International students ‘less likely’ to report sexual misconduct

Paper calls for mandatory consent training and improved complaints processes

一月 20, 2023
Source: iStock

English universities must make it easier for international students who might face a language barrier to report harassment and sexual misconduct, a study urges.

The Office for Students-commissioned paper also found that just half of students from outside the UK would feel comfortable reporting such incidents.

Academics at the London School of Economics were looking into some key issues that could help the international community integrate into UK campus life.

They say studies have indicated that overseas students are more likely to be the target of sexual violence because of sociocultural insecurity, different norms and cultures in socialisation patterns, and little knowledge of reporting procedures.

One previous example found that overseas students at the University of Canberra were three times more likely to be sexually assaulted than their domestic peers.

However, the paper acknowledges that there is limited information about and awareness of their unique experiences of harassment and sexual misconduct while studying in the UK.

One major challenge that emerged from the LSE’s fieldwork was ensuring that international students were clear about what consent entails.

“The prestige of UK higher education and the perceived high levels of gender equality in the UK meant it was sometimes difficult for international students to make sense of their experience of staff sexual misconduct,” one provider told them.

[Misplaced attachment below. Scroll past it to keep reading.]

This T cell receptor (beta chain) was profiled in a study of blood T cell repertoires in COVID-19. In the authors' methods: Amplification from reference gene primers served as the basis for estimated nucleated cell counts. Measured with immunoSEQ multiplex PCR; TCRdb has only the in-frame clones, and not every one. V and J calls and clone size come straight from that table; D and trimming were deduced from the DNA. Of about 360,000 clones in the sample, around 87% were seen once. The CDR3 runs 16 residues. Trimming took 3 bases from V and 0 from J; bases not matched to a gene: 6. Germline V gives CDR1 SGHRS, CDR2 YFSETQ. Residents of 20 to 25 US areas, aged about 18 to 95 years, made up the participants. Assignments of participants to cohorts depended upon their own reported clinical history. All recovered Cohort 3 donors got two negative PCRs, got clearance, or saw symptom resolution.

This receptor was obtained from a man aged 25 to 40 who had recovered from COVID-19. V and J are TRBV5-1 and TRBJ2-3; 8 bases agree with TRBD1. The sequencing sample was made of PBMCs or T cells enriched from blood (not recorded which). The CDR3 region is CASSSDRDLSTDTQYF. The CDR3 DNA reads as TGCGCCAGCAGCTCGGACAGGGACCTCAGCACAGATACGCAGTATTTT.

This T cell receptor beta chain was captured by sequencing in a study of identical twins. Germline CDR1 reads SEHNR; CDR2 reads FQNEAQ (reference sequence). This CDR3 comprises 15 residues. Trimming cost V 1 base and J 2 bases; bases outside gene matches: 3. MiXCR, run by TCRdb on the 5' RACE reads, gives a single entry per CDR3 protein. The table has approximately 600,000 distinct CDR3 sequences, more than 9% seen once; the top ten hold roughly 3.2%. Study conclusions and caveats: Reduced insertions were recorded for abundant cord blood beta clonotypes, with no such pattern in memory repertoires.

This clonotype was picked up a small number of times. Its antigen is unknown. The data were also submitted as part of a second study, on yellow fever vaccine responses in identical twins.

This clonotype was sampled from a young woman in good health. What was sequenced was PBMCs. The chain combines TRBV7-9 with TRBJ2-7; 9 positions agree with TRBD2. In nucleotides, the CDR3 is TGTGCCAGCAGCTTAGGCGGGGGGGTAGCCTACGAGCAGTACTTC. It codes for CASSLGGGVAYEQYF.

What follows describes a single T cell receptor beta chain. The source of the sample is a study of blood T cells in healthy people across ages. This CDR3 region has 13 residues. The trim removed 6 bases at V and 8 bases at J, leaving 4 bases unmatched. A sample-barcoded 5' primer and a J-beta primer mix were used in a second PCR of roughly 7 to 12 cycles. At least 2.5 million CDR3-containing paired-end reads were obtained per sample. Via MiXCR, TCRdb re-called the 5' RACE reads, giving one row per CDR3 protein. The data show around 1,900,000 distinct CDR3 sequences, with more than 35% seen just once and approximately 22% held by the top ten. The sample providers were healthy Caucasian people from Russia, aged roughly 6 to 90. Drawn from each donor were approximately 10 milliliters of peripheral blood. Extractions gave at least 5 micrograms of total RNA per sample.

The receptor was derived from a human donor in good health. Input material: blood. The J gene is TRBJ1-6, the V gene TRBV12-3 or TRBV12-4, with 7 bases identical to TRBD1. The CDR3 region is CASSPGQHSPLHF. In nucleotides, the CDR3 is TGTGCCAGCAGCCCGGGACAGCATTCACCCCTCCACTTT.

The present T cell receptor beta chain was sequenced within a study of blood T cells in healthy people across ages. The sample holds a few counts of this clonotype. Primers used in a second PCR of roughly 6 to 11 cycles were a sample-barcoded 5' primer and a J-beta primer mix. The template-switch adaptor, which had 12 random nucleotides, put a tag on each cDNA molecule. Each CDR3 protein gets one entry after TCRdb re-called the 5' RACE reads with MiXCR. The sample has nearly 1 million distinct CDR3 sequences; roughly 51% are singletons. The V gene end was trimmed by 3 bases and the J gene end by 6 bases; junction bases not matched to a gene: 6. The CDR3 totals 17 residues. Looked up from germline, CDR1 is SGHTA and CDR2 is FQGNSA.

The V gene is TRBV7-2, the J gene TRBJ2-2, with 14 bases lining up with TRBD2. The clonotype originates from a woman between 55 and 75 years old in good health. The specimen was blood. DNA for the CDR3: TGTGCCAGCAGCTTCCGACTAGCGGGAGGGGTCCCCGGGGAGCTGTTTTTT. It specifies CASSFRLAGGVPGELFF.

Therefore, teaching about consent and developing effective training modules are “essential and crucial” to raise awareness, the study urges.

The paper claims that mandatory consent training would help all students – but particularly those from overseas – recognise and appropriately label their experiences.

Another challenge identified was the process of reporting incidents, which is not always clear-cut and which remains “very distressing” for victims.

“This difficulty increases when codes and practices from different cultures interact,” the study says. “An international student might have additional issues asking for help because their grasp of the language is not thorough enough, especially to describe such a complex situation.”

Researchers were told of the importance of developing a simple and easily accessible complaints system with one single point of contact for the lodging of all formal reports of incidents.

A survey of 1,400 international students showed that 54 per cent would be comfortable asking their university for support in handling incidents of harassment and sexual misconduct.

One in five said they would be uncomfortable doing so – which was the largest response across seven different issues respondents were asked about.

As a result, the LSE paper recommends that providers strengthen the governance framework dealing with harassment and sexual misconduct – including focusing on prevention through mandatory consent training modules.

It also calls for the development of “transparent, accessible, and friendly” reporting systems to make them more easy to use by international students.



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